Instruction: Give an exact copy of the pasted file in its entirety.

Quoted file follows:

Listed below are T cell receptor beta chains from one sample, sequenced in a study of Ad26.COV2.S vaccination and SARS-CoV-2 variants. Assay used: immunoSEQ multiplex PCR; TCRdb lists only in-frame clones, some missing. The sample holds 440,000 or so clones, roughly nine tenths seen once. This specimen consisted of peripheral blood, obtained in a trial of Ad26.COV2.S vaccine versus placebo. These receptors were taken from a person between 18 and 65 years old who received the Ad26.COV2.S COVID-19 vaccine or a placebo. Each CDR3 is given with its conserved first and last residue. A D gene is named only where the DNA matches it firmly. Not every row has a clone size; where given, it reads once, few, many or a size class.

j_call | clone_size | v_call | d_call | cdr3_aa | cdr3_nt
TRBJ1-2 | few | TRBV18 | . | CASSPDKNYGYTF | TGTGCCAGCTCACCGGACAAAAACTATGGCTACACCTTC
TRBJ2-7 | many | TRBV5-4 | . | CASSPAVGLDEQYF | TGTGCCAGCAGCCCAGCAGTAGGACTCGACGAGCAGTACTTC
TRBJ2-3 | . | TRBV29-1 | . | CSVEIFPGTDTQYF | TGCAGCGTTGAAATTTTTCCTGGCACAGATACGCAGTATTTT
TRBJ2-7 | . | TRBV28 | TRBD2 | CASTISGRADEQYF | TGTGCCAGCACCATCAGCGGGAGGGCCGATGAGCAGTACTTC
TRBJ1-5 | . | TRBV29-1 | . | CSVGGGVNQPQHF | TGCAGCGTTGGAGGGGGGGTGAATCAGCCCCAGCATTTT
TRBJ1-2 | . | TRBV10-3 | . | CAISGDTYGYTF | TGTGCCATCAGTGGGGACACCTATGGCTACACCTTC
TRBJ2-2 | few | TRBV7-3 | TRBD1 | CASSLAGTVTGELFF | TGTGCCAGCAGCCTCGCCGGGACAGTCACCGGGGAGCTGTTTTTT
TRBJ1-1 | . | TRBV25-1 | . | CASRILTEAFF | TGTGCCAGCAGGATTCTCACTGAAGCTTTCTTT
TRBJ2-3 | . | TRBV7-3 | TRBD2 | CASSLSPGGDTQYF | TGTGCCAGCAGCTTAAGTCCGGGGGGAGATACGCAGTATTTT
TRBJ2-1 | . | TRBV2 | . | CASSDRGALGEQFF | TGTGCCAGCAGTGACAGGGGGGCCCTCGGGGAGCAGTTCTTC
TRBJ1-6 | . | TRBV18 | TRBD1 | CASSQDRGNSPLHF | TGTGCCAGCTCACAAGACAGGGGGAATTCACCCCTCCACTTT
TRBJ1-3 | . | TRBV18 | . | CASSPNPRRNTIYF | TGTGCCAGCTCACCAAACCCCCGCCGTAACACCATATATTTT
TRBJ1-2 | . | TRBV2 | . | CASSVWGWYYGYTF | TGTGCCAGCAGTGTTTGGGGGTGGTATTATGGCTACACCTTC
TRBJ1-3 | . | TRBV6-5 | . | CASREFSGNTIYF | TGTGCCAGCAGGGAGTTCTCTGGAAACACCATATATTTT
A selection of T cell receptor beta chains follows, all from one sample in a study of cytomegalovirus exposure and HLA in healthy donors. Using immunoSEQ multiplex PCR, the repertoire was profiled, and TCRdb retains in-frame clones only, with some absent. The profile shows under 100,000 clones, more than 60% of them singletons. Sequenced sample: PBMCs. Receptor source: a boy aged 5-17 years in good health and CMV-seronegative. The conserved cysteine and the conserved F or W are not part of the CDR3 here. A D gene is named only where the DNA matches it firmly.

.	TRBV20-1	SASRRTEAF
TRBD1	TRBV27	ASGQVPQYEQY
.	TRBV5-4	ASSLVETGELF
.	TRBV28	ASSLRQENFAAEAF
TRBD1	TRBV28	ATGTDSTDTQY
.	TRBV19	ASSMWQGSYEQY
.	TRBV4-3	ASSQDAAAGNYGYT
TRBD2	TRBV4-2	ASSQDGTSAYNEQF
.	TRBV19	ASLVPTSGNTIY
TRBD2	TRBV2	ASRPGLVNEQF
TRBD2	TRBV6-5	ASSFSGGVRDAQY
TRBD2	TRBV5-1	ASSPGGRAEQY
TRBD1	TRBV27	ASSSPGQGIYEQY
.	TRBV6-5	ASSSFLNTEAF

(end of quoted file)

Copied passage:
Listed below are T cell receptor beta chains from one sample, sequenced in a study of Ad26.COV2.S vaccination and SARS-CoV-2 variants. Assay used: immunoSEQ multiplex PCR; TCRdb lists only in-frame clones, some missing. The sample holds 440,000 or so clones, roughly nine tenths seen once. This specimen consisted of peripheral blood, obtained in a trial of Ad26.COV2.S vaccine versus placebo. These receptors were taken from a person between 18 and 65 years old who received the Ad26.COV2.S COVID-19 vaccine or a placebo. Each CDR3 is given with its conserved first and last residue. A D gene is named only where the DNA matches it firmly. Not every row has a clone size; where given, it reads once, few, many or a size class.

j_call | clone_size | v_call | d_call | cdr3_aa | cdr3_nt
TRBJ1-2 | few | TRBV18 | . | CASSPDKNYGYTF | TGTGCCAGCTCACCGGACAAAAACTATGGCTACACCTTC
TRBJ2-7 | many | TRBV5-4 | . | CASSPAVGLDEQYF | TGTGCCAGCAGCCCAGCAGTAGGACTCGACGAGCAGTACTTC
TRBJ2-3 | . | TRBV29-1 | . | CSVEIFPGTDTQYF | TGCAGCGTTGAAATTTTTCCTGGCACAGATACGCAGTATTTT
TRBJ2-7 | . | TRBV28 | TRBD2 | CASTISGRADEQYF | TGTGCCAGCACCATCAGCGGGAGGGCCGATGAGCAGTACTTC
TRBJ1-5 | . | TRBV29-1 | . | CSVGGGVNQPQHF | TGCAGCGTTGGAGGGGGGGTGAATCAGCCCCAGCATTTT
TRBJ1-2 | . | TRBV10-3 | . | CAISGDTYGYTF | TGTGCCATCAGTGGGGACACCTATGGCTACACCTTC
TRBJ2-2 | few | TRBV7-3 | TRBD1 | CASSLAGTVTGELFF | TGTGCCAGCAGCCTCGCCGGGACAGTCACCGGGGAGCTGTTTTTT
TRBJ1-1 | . | TRBV25-1 | . | CASRILTEAFF | TGTGCCAGCAGGATTCTCACTGAAGCTTTCTTT
TRBJ2-3 | . | TRBV7-3 | TRBD2 | CASSLSPGGDTQYF | TGTGCCAGCAGCTTAAGTCCGGGGGGAGATACGCAGTATTTT
TRBJ2-1 | . | TRBV2 | . | CASSDRGALGEQFF | TGTGCCAGCAGTGACAGGGGGGCCCTCGGGGAGCAGTTCTTC
TRBJ1-6 | . | TRBV18 | TRBD1 | CASSQDRGNSPLHF | TGTGCCAGCTCACAAGACAGGGGGAATTCACCCCTCCACTTT
TRBJ1-3 | . | TRBV18 | . | CASSPNPRRNTIYF | TGTGCCAGCTCACCAAACCCCCGCCGTAACACCATATATTTT
TRBJ1-2 | . | TRBV2 | . | CASSVWGWYYGYTF | TGTGCCAGCAGTGTTTGGGGGTGGTATTATGGCTACACCTTC
TRBJ1-3 | . | TRBV6-5 | . | CASREFSGNTIYF | TGTGCCAGCAGGGAGTTCTCTGGAAACACCATATATTTT
A selection of T cell receptor beta chains follows, all from one sample in a study of cytomegalovirus exposure and HLA in healthy donors. Using immunoSEQ multiplex PCR, the repertoire was profiled, and TCRdb retains in-frame clones only, with some absent. The profile shows under 100,000 clones, more than 60% of them singletons. Sequenced sample: PBMCs. Receptor source: a boy aged 5-17 years in good health and CMV-seronegative. The conserved cysteine and the conserved F or W are not part of the CDR3 here. A D gene is named only where the DNA matches it firmly.

.	TRBV20-1	SASRRTEAF
TRBD1	TRBV27	ASGQVPQYEQY
.	TRBV5-4	ASSLVETGELF
.	TRBV28	ASSLRQENFAAEAF
TRBD1	TRBV28	ATGTDSTDTQY
.	TRBV19	ASSMWQGSYEQY
.	TRBV4-3	ASSQDAAAGNYGYT
TRBD2	TRBV4-2	ASSQDGTSAYNEQF
.	TRBV19	ASLVPTSGNTIY
TRBD2	TRBV2	ASRPGLVNEQF
TRBD2	TRBV6-5	ASSFSGGVRDAQY
TRBD2	TRBV5-1	ASSPGGRAEQY
TRBD1	TRBV27	ASSSPGQGIYEQY
.	TRBV6-5	ASSSFLNTEAF